8-cascade:1,4-diaminobutane 4!:(1-azobutylidene)4 : propylamine

16-cascade:1,4-diaminobutane 4!:(1-azobutylidene)12 : propylamine

respectively, etc. dendrimers,

These show very high reactivity and bring about full conversion of linear polyamide 6 to a star-branched polyamide within 3 minutes.

The precursor of this compound, comprising a nitrile group instead of --CH--NH2, can also be used; (4-cascade:1,4-diaminobutane 4!: propionitrile etc.).

Besides the amines mentioned above, core molecules having 3 or more hydroxyl groups, for instance pentaerythritol and dipentaerythritol, as well as core molecules having 3 or more acid terminal groups, are also very suitable for the preparation of star-branched polyesters.

The process according to the invention is particularly suitable for polymers that have a high melting point. The melting point preferably is higher than 160 C., more preferably higher than 180 C. It is particularly advantageous if the melting point is higher than 200 C., in particular higher than 220 C.

The molecular weight of the polymer with a hetero atom in the chain may vary within wide limits. For instance, the number average molecular weight may vary between 10,000 and 100,000. If the molecular weight is low, the polymer:compound ratio is preferably chosen higher, for instance between 1 and n. If the molecular weight is high, said ratio may be chosen lower, without causing the mechanical properties of the resulting star-branched polymer to be inferior to those of the starting polymer for the chains.

Star-branched polymers are distinguished by the following properties from the corresponding non-branched polymers having a corresponding number average molecular weight.

1. The viscosity of the melt is many times lower than that of the non-branched polymer having a corresponding total molecular weight. Warakomski reports a value higher than 6 for the ratio between the melt viscosity of linear polyamide 6 and that of star-branched polyamide 6 at 220-250 C. The ratio between the intrinsic viscosities, however, is less than 2. This is attributed to the smaller giral diameter of the star-branched polymers.

2. The mechanical properties are comparable, although the elongation at break as well as the impact resistance are smaller for the star-branched polymer. This is to be attributed to the fact that in the star-branched polymers the length of the chains is smaller, while moreover the star-shaped structure makes interaction between the chains more difficult. If the chain lengths are becoming too short, which is for instance the case if the total molecular weight is too low or if the degree of branching is too high, the mechanical properties show a clear decline.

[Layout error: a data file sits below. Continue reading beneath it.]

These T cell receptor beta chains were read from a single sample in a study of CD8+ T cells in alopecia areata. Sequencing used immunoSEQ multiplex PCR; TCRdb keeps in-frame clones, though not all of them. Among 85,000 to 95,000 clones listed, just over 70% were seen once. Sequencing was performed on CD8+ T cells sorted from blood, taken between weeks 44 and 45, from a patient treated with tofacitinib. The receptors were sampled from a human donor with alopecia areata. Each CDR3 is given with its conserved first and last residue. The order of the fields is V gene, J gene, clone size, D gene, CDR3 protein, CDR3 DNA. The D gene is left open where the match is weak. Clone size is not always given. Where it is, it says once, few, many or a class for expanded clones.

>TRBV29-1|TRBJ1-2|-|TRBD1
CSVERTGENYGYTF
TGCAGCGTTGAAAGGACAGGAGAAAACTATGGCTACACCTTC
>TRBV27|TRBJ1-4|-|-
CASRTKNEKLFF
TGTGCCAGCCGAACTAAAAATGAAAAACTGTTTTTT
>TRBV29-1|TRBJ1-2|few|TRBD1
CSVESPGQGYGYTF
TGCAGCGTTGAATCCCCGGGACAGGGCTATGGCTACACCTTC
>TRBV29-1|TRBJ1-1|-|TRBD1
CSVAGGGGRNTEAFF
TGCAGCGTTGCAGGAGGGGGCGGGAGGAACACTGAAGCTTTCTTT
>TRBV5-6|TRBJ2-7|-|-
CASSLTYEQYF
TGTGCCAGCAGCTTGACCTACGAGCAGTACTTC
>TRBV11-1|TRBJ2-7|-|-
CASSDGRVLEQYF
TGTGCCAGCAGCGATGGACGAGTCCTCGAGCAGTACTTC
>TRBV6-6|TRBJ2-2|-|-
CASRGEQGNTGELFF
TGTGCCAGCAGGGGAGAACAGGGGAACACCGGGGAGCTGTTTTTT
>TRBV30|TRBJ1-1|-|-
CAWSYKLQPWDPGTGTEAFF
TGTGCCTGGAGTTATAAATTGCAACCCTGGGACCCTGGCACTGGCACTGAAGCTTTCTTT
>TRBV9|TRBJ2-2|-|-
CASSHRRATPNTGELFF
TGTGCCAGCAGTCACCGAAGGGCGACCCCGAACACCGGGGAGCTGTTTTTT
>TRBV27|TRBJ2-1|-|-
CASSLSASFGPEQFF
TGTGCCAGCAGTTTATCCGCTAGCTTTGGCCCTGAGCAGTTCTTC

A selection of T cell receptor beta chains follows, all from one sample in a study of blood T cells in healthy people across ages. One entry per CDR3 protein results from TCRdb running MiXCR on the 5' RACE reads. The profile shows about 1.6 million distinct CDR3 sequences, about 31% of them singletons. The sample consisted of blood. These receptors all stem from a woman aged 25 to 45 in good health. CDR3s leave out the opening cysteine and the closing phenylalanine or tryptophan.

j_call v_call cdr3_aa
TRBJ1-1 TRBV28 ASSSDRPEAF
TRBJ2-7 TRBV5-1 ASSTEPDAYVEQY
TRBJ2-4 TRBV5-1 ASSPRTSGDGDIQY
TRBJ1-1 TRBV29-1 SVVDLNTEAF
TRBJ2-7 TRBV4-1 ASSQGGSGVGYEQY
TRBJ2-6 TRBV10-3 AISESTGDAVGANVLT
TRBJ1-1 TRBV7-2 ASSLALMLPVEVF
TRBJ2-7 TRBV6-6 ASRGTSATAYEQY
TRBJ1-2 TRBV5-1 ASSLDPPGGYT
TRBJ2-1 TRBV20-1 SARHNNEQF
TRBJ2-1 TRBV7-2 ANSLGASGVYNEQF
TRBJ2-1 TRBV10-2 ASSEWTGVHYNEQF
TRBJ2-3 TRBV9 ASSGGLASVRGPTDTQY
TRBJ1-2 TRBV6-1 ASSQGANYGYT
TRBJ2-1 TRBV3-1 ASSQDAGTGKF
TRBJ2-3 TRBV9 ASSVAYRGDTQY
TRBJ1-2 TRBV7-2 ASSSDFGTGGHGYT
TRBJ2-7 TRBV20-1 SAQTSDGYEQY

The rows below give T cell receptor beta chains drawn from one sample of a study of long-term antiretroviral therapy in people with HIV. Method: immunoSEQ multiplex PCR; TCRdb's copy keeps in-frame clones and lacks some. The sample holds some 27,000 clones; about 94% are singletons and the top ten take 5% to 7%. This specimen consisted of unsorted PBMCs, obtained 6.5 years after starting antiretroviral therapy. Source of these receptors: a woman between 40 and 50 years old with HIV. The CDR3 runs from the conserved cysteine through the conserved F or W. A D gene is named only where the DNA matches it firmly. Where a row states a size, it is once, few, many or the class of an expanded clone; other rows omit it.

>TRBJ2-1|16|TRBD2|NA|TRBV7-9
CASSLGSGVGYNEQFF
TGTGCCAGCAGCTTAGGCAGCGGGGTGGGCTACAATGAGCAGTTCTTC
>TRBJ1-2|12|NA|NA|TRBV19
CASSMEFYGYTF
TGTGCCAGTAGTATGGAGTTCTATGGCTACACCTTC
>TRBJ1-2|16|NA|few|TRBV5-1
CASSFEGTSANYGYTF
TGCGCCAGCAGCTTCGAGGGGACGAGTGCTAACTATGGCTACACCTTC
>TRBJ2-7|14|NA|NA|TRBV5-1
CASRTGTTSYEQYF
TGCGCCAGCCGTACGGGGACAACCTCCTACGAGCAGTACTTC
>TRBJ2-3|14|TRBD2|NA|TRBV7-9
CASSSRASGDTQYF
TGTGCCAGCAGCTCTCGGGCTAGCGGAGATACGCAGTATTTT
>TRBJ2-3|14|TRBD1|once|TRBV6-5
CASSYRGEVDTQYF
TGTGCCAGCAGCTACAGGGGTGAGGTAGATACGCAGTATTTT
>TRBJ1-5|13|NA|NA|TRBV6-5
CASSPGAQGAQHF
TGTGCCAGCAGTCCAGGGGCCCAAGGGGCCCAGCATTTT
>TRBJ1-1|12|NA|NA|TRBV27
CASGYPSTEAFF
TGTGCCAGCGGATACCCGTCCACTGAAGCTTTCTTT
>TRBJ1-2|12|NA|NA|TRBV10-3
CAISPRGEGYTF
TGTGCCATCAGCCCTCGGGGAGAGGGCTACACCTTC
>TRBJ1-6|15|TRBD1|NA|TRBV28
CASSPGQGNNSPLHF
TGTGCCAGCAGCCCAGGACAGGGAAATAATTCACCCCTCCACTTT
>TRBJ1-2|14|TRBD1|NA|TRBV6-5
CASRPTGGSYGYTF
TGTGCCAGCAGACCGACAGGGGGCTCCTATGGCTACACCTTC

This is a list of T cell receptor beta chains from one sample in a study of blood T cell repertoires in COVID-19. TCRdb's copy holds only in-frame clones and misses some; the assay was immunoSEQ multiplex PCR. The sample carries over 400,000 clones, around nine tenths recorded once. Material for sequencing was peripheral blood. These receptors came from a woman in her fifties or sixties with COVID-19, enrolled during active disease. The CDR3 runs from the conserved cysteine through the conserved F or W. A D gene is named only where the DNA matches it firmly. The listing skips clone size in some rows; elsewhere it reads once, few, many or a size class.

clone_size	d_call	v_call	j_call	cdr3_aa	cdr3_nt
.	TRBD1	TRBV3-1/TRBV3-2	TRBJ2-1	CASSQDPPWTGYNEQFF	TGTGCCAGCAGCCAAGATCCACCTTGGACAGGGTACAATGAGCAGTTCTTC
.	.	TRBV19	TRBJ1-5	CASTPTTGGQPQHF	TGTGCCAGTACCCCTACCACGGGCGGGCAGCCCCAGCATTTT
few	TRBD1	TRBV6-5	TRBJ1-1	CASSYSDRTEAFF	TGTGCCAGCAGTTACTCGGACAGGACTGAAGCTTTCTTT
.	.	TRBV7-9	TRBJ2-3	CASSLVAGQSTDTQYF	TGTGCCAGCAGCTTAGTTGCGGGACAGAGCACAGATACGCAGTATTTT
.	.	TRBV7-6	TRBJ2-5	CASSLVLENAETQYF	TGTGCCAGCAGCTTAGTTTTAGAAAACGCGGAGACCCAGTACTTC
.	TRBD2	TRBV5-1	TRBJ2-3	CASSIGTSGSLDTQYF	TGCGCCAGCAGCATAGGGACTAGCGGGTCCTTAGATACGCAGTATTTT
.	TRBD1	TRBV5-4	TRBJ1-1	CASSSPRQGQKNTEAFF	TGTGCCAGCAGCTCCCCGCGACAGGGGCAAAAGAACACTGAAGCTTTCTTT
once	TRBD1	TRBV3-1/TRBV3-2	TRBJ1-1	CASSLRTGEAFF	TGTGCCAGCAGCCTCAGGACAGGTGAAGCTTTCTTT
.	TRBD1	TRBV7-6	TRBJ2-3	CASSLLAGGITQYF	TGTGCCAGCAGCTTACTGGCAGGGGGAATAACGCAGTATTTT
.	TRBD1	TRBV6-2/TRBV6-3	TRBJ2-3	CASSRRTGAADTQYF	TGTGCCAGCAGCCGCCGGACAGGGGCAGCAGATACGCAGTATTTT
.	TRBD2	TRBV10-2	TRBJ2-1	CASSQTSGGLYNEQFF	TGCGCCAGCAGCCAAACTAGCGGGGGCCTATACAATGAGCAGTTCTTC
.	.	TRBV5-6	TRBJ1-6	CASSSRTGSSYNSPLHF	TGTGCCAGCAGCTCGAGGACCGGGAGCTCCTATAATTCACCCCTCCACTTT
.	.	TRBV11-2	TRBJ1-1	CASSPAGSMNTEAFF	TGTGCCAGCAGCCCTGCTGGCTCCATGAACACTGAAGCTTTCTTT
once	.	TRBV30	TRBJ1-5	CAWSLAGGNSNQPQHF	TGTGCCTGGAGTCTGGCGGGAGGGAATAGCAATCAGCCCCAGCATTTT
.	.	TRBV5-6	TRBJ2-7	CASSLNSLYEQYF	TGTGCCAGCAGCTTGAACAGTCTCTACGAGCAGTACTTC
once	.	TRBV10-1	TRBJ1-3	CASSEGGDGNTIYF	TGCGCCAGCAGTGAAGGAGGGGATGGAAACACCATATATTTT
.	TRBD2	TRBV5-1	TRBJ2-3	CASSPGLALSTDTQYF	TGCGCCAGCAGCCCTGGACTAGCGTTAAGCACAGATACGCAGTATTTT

The process according to the invention can in principle be put into practice on all current types of melt mixing apparatus. Particularly suitable are twin-screw extruders in which very intensive mixing is accomplished.

The invention will now be elucidated by means of the following non-restrictive examples.

The following test methods were used for the characterization of the polymers.

______________________________________Notched impact resistance: ASTM D256, 23 C.                       kJ/m2Elongation strain test: ASTM 638, 23 C.yield stress                N/mm2drawing stress              N/mm2fracture stress             N/mm2elongation at break         %Three-point bending test: ASTM D790, 23 C.E-modulus                   N/mm2max. flexural load          N/mm2Dynamic Mechanical Analysis: Rheometrics 800                       Pa.splate/plate, 240 C., measured from high to lowfrequency.η (melt viscosity)Differential Scanning Calorimetry: scanning rate                       J/g10 C./min up to 230 C.; heat of fusion(2nd heating curve)Intrinsic viscosimetry: 25 C. in 90% formic acid(0.5 g/100 ml) ISO 307. Viscosity number, VGm and ηrel.Molecular weight determination (Mw): by meansof gel permeation chromatography (GPC) withhexafluoroisopropanol as solvent and by meansof light scattering measurement om 2 mol KCl in0.5% formic acid, dissolution time 3 hours,and after filtration through a 0.5 mμ filter.Determination of terminal groups: titrimetric, mgeq/g.______________________________________